During the Second World War, Japanese troops occupying Southeast Asia and large areas of China and the Pacific committed crimes against prisoners of war and civilians in the occupied territories on a large scale. The crimes included massacres, individual murders, torture and beatings, neglect of the health and welfare of detainees, forced marches, rape, cannibalism, theft and wanton destruction of property. After the war, explanations for these atrocities, offered both by Japanese military personnel accused of war crimes and by Allied investigators and prosecutors, emphasised the supposedly rigid hierarchy of the Japanese military and the requirement for absolute obedience to superiors. Issues of command and hierarchy took a central place in the thousands of Allied military prosecutions of Japanese war crimes suspects. This paper challenges the idea that hierarchy and obedience were ubiquitous in the wartime Japanese military and constitute the major explanation for war crimes. Japanese troops in the field typically lacked adequate logistical support and were stretched thinly over large territories. Such circumstances helped to create both the opportunity and the necessity for individual decisions by mid-ranking soldiers, some of which led to atrocities against prisoners and local civilians in occupied areas.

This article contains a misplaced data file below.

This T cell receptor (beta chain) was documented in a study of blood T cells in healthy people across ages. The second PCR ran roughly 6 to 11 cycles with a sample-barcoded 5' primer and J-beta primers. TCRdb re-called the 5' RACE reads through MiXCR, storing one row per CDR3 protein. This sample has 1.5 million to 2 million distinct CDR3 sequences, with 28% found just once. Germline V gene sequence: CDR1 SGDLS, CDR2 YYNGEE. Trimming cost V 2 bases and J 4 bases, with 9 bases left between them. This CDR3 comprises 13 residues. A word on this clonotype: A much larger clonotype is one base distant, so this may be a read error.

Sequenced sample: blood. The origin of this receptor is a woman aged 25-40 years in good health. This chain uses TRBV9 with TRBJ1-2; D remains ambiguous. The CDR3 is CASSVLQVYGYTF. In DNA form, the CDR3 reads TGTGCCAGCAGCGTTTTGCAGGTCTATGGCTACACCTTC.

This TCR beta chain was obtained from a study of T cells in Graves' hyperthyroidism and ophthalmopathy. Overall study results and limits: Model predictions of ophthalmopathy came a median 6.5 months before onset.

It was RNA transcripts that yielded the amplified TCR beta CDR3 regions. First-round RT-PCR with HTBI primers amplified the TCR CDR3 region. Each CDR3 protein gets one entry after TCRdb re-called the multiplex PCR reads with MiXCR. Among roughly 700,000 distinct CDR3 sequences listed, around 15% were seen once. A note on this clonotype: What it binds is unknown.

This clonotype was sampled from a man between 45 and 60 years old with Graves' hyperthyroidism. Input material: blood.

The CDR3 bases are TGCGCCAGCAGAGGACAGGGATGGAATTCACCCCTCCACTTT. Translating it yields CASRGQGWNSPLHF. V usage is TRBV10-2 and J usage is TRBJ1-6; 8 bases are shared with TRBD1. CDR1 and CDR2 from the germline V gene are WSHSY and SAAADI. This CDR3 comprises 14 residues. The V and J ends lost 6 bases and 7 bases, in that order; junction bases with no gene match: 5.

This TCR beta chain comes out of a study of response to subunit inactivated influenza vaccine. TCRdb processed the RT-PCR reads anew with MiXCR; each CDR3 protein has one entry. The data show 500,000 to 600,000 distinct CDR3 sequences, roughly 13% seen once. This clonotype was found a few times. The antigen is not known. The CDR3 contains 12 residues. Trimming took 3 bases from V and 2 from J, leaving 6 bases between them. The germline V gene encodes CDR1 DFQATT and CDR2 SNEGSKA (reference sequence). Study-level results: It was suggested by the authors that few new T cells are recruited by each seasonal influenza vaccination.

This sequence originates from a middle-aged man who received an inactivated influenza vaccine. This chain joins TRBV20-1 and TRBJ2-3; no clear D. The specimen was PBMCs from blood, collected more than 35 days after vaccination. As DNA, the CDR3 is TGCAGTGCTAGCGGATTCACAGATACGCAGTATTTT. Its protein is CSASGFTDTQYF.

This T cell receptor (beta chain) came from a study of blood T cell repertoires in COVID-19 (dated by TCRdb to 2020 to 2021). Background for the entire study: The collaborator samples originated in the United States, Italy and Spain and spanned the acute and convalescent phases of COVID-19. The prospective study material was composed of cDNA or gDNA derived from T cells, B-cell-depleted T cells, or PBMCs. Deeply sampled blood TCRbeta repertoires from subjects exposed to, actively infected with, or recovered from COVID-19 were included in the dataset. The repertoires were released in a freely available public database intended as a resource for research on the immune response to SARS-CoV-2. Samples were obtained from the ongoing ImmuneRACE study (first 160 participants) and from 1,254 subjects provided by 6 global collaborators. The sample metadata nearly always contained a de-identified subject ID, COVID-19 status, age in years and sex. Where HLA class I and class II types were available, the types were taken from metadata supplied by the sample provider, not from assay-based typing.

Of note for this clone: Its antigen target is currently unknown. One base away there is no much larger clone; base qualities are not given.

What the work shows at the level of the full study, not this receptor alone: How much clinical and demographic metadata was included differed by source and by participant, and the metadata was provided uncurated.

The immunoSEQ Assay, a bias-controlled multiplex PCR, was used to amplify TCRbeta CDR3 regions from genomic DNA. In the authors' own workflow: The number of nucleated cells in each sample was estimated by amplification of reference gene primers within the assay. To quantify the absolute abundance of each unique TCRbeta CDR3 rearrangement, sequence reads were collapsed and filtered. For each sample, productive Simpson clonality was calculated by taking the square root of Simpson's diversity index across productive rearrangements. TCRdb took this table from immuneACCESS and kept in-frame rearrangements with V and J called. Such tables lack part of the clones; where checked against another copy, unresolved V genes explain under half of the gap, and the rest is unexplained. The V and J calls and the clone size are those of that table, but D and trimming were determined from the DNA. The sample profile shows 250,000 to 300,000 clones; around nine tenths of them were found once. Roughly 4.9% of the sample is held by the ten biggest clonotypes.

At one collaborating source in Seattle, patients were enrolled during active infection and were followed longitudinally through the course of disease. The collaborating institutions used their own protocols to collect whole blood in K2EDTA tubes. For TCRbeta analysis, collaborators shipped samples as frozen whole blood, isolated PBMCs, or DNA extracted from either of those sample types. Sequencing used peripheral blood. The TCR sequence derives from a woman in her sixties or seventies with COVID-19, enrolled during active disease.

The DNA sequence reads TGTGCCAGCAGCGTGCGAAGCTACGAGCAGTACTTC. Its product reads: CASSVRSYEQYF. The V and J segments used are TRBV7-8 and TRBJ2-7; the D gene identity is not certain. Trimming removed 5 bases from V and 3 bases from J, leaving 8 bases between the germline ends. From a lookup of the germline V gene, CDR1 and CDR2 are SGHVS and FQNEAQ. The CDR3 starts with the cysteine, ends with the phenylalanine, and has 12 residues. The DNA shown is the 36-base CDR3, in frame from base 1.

Sandra Wilson (Academic Chair of History. Murdoch University)
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Professor Roger Goodman
Professor Takehiko Kariya
Dr Natalia Doan